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Wind Shear
> convection

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Wind Shear
organized and unorganized convection

For convenience, we refer to storms in unsheared and sheared environments as unorganized and organized convection, respectively. Organized storms are longer-lived, usually have preferred areas of new updraft development, and often allow for some predictability of periodic severe weather events. Unorganized storms appear to be more chaotic, because of their nature and, to some extent, because of our lack of knowledge about them.

[Image: wind profiles for sheared and unsheared environments (34K)]

The examples of vertical wind profiles are similar to those that have been observed with different storm types: from the chaotic, light winds of unorganized summer storms, to the veering and increasing winds typical of organized storms. Although wind profiles of multicells and supercells appear to be similar, note both the stronger 5 to 10 thousand foot level winds and the greater low-level directional turning with supercells. These are causative factors of supercell updraft rotation. We must caution that vertical wind profiles are subject to rapid space and time changes, and better observation systems such as profilers will be important in improving practical storm-type forecasting. Also, these specific wind profiles are not the only arrangements that can occur with the different storm types. For instance, supercell surface winds may be easterly, with 5,000 foot winds southerly, and so on.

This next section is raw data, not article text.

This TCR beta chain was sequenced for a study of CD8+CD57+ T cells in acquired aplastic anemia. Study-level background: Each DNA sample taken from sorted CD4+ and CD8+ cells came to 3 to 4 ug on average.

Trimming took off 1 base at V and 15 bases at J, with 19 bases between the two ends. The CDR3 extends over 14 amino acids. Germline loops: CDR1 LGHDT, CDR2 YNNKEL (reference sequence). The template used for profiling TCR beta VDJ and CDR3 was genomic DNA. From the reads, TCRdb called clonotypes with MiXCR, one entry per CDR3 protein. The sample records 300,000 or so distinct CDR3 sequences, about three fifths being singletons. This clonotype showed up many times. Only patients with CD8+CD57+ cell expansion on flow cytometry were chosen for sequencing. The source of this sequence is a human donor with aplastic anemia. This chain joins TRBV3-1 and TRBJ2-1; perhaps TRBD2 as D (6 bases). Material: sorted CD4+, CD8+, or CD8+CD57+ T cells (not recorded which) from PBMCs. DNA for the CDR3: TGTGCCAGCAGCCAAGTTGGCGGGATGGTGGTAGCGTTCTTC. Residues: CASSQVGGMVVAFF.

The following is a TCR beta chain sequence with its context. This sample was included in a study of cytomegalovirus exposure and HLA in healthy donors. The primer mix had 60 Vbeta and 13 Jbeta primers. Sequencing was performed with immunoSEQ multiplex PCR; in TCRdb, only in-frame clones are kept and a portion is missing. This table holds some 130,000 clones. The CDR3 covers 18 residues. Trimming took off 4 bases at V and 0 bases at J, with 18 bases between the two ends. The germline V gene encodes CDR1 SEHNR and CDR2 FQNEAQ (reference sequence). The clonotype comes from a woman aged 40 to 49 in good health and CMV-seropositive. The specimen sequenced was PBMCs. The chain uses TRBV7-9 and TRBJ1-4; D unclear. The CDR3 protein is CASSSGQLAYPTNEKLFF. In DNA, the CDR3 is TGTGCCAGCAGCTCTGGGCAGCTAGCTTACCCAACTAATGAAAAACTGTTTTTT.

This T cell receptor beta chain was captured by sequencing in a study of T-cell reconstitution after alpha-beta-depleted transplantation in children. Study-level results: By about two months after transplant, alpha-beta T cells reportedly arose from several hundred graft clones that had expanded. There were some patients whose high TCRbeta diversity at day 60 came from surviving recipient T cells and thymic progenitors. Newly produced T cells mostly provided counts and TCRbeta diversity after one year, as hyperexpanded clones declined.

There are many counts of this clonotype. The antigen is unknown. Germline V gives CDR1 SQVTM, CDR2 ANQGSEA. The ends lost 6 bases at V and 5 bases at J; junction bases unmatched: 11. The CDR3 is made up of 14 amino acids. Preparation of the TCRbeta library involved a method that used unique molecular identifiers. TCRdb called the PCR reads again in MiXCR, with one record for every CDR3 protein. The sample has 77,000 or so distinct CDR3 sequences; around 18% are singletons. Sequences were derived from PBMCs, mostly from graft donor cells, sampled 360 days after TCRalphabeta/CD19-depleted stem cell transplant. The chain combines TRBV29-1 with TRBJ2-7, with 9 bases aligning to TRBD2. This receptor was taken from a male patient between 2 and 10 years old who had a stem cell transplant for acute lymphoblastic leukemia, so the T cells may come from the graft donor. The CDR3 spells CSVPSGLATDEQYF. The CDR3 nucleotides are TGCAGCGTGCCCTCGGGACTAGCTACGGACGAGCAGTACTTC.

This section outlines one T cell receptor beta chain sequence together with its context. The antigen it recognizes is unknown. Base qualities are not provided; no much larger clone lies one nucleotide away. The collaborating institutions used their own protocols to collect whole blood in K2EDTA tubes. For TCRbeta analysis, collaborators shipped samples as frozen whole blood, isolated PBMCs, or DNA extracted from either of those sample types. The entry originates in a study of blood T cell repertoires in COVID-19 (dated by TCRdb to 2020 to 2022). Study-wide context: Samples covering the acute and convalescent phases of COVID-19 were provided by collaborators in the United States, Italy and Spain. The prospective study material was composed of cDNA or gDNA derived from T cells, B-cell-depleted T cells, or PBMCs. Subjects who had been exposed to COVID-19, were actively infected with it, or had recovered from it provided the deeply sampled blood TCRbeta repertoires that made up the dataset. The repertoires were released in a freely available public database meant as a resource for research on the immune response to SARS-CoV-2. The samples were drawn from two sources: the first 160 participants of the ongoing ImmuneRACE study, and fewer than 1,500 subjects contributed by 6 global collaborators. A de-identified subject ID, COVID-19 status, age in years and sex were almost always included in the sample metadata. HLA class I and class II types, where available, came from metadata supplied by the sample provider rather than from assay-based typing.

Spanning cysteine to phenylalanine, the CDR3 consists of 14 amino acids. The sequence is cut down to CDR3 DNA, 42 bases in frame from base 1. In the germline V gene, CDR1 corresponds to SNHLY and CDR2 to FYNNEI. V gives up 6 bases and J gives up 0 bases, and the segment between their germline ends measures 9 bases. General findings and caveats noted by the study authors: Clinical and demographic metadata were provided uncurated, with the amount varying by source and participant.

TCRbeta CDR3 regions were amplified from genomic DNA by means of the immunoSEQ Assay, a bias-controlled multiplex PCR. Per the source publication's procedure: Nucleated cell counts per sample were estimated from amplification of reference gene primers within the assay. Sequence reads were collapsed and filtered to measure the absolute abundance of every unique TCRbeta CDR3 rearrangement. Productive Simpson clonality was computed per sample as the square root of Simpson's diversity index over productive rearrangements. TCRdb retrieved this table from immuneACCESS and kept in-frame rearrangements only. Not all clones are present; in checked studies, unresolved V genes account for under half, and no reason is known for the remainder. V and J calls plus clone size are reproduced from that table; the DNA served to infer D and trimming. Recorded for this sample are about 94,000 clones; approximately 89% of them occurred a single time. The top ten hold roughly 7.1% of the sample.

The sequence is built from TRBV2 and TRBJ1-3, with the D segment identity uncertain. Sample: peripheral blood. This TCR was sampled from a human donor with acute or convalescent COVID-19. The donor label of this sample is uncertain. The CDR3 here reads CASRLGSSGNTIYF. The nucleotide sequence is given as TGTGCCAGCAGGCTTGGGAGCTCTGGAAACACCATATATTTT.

[Image: effects of shear on draft strength (51K)]

This diagram summarizes the combined effects of draft strength and vertical shear strength on storm type. Weak shears typically lead to short life cycles, although some severe weather can occur when instabilities and draft strengths are great (upper left). Stronger shears lead to longer storm life cycles, and repeated severe episodes. Note that supercells combine the strongest shears with the greatest instabilities. It is important to know that storm-relative winds are critical rather than absolute winds. Therefore, one must figure storm motion into the complex relationships concerning thunderstorm and vertical wind shear interactions.

We may think of this diagram as another form of the thunderstorm spectrum. In this case, the effects of ambient atmospheric dynamics and thermodynamics on storm type are included. The information in the diagram is subjective, and we cannot assign absolute shear and stability values as partitions between storm types. Instead, we must think of the boundary and near-boundary areas as the domains of hybrid thunderstorms.

Terms for using data resources. CD-ROM available.
Credits and Acknowledgments for WW2010.
Department of Atmospheric Sciences (DAS) at
the University of Illinois at Urbana-Champaign.

Outflow Phenomena